ST. JOHN’S, N.L. – Walking the floor boards with worry and praying for a miracle: it’s a sadly repeated ritual in Newfoundland where the sea gives life and, just as swiftly, takes it away.
“We live that life and that’s who we are,” said Johanna Ryan Guy, as the search for two of four men who went missing from a capsized fishing boat continued Thursday near St. John’s.
Bodies of the other two men were recovered after the seven-metre craft was reported overturned Tuesday night near Cape Spear. All were from the close community of Shea Heights, where grieving residents say it’s beyond tragic that three generations of one family were on that boat.
The Joint Rescue Coordination Centre in Halifax said Thursday evening that after “exhaustive” efforts to find the two unaccounted for crew members, involving several coast guard ships and military aircraft, search efforts were being turned over to the RCMP.
A team of investigators with the Transportation Safety Board (TSB) is now looking into the deadly incident.
As in all maritime communities, dangers in the waters off Newfoundland are real and unpredictable.
“These are the risks that we take every other day,” said Ryan Guy. “It never lessens anything that happens. It really, really doesn’t.
“We’re so close-knit, and thank God for that, because the community of Shea Heights – just like the community of St. Brendan’s – will hold it together. They will, as best they can.”
Her two brothers, Joe and Dave Ryan, died Sept. 19, 2004 when their almost 20-metre fishing vessel Ryan’s Commander capsized after slamming into rocks near Cape Bonavista in eastern Newfoundland.
Tuesday marked the 12th anniversary of their last departure from home in nearby St. Brendan’s before their final trip ended in disaster.
The TSB found the vessel’s stability was affected by a flawed design, creating problems that weren’t fully understood by the owners, its builders or Transport Canada.
Accidents happen quickly and often without warning, said Ryan Guy, whose heart goes out to the loved ones of the men lost this week.
“We all feel for the family. I know people felt for us as well,” she said. “This could have been anybody in Newfoundland.”
Fish, Food and Allied Workers-Unifor, the union representing harvesters and plant workers in the province, offered its condolences in a statement Thursday.
“This latest tragedy is a heart-breaking reminder of how dangerous the profession of fishing is and how unforgiving the sea from which so many earn their living can be.”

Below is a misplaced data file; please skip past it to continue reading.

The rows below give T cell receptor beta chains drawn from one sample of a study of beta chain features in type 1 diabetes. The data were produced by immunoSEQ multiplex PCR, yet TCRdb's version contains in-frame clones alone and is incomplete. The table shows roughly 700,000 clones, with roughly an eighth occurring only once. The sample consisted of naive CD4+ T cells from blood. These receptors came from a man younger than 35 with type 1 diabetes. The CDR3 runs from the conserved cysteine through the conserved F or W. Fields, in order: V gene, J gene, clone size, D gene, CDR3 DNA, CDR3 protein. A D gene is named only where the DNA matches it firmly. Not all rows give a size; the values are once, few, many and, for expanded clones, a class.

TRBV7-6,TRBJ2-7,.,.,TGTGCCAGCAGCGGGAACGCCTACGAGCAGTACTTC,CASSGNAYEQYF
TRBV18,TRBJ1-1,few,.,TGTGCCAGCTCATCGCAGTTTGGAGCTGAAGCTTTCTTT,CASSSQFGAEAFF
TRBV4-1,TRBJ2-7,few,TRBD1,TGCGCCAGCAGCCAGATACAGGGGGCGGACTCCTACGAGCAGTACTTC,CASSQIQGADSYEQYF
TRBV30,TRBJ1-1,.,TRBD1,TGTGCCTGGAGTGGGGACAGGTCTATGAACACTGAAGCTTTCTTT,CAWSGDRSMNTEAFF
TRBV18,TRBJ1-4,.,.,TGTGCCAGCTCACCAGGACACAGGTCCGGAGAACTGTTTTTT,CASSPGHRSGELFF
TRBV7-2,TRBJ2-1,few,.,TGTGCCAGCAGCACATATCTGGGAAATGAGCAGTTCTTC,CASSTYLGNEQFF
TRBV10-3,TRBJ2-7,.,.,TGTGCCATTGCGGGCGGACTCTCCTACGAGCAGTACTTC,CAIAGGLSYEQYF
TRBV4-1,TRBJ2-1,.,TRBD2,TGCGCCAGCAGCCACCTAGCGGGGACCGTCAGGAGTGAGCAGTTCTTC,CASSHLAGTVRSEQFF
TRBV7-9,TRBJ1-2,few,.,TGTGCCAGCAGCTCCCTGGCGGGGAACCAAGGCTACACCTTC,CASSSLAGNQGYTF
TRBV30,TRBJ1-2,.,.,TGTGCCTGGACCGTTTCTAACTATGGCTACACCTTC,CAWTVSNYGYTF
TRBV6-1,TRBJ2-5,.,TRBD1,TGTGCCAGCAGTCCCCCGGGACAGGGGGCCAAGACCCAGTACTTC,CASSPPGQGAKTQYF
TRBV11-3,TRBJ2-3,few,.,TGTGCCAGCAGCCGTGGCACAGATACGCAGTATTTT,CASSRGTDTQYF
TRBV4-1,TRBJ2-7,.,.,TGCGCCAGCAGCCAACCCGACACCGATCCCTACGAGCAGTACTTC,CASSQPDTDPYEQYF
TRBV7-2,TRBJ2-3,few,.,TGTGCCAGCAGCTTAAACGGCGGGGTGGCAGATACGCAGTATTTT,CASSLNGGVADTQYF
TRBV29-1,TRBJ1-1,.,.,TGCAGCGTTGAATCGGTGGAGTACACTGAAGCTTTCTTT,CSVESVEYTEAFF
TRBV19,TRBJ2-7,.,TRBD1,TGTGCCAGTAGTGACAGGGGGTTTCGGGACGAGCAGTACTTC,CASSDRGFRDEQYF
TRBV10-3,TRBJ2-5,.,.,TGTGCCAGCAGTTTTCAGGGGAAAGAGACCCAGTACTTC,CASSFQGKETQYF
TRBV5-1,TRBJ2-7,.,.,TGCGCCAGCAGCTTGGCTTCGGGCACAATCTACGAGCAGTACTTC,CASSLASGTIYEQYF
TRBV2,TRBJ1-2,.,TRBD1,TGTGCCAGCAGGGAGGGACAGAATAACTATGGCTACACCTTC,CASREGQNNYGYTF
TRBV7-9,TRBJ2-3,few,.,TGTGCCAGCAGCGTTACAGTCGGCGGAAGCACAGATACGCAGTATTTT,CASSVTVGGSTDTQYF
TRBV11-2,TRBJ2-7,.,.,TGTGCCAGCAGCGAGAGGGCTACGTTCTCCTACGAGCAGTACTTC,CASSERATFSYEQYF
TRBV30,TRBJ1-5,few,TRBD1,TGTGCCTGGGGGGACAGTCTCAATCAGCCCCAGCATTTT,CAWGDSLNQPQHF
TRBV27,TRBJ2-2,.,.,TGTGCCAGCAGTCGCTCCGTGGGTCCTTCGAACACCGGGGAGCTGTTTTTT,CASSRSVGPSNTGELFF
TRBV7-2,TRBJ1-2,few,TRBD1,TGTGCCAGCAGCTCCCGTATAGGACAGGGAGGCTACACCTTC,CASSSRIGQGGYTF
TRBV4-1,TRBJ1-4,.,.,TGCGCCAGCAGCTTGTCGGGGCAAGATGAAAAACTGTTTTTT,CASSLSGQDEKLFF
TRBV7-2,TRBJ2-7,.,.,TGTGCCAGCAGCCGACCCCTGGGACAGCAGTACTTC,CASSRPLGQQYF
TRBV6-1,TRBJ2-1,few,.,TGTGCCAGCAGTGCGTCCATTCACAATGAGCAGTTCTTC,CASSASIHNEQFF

The TSB, in its recent report into three crab fishing deaths in 2015 on Placentia Bay, said there were 189 deaths involving commercial fishing vessels between 2000 and 2015 in Canada – 31 of them in Newfoundland and Labrador alone.
“The number of accidents involving loss of life on fishing vessels remains too high,” it said.
Provincial politicians of all stripes joined forces four years ago to protest when the former Conservative government under Stephen Harper shuttered the maritime rescue sub-centre in St. John’s. Ottawa at the time defended the move, saying technology allowed for money-saving consolidation of services without cutting safety.
The Liberal government under Prime Minister Justin Trudeau has repeatedly said it will restore the sub-centre.
Merv Wiseman, a retired maritime search and rescue co-ordinator in St. John’s, said he was again assured last month by Fisheries Minister Dominic LeBlanc that the promise will be kept.
“We operated from a collaborative operations centre,” Wiseman said Thursday in an interview.
“St. John’s traffic, ice operations and coast guard emergency operations – we were all in the very same room. That made a big difference, and that’s not there now. We’re missing that.”
Ryan Guy, a vocal advocate for improved search and rescue services, said it’s not a matter of if that help will be needed, but when.
“We live surrounded by the ocean. For many of us, including for my family still, the ocean provides us with a livelihood.”